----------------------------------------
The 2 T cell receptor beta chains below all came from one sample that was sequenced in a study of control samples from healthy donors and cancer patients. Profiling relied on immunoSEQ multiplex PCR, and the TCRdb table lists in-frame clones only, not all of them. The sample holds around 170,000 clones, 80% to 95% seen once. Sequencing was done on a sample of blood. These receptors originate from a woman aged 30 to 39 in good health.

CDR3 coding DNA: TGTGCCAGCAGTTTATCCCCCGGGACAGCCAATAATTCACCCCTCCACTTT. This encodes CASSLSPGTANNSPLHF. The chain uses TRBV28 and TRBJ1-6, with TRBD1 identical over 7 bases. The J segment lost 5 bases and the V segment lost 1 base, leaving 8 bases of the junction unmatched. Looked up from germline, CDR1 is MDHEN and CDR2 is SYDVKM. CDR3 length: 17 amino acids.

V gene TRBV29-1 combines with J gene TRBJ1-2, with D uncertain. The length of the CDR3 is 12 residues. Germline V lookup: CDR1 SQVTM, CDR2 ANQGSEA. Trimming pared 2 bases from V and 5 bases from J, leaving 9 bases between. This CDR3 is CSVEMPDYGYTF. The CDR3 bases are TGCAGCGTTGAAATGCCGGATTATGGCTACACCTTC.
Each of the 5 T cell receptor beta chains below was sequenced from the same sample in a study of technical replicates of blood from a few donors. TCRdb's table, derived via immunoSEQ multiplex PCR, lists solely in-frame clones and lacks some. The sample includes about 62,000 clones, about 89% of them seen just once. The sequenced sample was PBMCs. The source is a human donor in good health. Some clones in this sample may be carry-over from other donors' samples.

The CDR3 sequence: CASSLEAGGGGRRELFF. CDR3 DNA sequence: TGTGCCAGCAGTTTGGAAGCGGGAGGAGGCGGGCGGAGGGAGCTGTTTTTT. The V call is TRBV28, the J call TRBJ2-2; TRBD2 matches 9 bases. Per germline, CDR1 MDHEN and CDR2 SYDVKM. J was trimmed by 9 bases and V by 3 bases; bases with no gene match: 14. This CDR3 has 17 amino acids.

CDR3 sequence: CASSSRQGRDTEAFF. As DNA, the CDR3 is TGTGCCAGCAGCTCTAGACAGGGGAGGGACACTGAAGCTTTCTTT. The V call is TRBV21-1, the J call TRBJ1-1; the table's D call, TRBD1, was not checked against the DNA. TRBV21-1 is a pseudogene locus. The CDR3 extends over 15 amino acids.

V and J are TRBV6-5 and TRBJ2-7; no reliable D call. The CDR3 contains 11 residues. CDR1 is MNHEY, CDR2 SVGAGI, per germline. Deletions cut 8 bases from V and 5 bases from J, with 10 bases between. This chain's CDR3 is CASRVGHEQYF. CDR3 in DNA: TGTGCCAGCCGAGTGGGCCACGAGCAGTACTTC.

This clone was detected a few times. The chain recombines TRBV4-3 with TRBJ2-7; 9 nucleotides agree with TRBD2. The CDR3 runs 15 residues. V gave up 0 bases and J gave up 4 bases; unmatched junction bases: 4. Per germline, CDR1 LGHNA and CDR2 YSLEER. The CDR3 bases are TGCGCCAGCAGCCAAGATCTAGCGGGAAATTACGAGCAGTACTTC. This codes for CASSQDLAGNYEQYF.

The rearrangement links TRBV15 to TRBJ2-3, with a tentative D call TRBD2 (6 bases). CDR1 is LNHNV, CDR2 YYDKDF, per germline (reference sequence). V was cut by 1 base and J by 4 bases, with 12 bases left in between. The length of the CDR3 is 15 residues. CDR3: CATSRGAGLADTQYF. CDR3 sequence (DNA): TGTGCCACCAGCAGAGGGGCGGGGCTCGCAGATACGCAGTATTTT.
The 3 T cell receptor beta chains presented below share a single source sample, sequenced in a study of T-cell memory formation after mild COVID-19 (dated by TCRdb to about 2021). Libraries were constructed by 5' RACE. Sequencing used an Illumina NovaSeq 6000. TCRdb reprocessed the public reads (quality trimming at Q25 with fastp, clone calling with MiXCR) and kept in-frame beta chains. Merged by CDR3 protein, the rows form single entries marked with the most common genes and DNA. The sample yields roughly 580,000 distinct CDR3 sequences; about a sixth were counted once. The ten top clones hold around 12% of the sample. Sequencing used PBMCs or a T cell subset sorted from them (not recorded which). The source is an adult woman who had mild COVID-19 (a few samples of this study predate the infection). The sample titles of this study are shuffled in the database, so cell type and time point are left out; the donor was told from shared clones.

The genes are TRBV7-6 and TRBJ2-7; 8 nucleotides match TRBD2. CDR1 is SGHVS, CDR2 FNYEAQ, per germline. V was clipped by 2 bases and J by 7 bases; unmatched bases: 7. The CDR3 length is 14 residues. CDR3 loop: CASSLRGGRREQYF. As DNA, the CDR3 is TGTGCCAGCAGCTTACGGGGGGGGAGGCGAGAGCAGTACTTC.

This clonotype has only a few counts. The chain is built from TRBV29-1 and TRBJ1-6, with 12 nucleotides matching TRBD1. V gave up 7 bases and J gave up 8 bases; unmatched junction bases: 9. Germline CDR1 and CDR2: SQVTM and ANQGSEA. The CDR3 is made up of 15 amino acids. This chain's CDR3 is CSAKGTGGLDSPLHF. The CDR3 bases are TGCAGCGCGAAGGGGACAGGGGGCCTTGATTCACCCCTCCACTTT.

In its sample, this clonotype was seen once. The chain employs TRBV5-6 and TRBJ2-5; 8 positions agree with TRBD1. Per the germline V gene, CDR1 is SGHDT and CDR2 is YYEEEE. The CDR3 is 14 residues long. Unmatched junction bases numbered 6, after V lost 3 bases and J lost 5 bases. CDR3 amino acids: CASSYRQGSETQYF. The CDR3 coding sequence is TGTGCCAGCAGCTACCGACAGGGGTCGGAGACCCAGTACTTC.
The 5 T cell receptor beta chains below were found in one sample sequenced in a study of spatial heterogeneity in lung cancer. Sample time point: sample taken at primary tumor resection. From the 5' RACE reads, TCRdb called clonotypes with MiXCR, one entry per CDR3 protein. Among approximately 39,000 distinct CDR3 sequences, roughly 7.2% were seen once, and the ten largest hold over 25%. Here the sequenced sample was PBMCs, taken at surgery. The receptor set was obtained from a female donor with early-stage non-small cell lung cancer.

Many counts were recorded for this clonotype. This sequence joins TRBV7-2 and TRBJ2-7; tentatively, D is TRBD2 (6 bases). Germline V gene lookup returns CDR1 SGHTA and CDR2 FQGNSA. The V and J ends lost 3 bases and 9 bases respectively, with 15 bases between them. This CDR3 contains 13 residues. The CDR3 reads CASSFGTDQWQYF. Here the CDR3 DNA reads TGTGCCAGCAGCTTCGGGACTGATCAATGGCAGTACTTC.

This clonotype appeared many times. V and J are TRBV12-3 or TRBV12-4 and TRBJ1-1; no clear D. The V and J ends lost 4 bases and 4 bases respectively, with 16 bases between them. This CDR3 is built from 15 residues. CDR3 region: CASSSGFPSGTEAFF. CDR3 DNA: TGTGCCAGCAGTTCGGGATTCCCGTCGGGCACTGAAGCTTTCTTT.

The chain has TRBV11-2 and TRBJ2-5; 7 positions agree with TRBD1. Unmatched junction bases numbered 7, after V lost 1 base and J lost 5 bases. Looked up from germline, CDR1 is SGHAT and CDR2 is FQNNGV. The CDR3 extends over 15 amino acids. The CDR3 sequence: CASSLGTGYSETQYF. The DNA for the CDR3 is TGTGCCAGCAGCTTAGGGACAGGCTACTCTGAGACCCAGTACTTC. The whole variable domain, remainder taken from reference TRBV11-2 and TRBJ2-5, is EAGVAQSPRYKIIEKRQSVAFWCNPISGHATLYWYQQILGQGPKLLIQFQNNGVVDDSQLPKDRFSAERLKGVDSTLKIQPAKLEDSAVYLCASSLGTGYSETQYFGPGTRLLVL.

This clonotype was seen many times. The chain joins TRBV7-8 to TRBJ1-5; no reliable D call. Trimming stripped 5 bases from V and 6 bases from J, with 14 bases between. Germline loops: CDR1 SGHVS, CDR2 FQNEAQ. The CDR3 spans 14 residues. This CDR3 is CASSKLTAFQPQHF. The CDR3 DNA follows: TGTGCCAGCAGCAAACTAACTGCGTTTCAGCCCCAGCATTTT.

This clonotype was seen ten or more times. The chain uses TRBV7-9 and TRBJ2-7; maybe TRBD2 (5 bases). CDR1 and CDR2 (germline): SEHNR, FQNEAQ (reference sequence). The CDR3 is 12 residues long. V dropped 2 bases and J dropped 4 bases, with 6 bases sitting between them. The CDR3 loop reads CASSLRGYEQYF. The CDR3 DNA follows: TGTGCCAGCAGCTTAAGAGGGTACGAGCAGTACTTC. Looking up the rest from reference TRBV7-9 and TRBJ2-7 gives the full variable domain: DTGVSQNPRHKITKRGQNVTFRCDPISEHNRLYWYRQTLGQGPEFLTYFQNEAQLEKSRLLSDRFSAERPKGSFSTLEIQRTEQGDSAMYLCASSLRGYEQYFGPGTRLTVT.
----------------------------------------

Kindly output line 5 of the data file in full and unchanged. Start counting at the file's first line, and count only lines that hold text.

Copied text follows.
The CDR3 sequence: CASSLEAGGGGRRELFF. CDR3 DNA sequence: TGTGCCAGCAGTTTGGAAGCGGGAGGAGGCGGGCGGAGGGAGCTGTTTTTT. The V call is TRBV28, the J call TRBJ2-2; TRBD2 matches 9 bases. Per germline, CDR1 MDHEN and CDR2 SYDVKM. J was trimmed by 9 bases and V by 3 bases; bases with no gene match: 14. This CDR3 has 17 amino acids.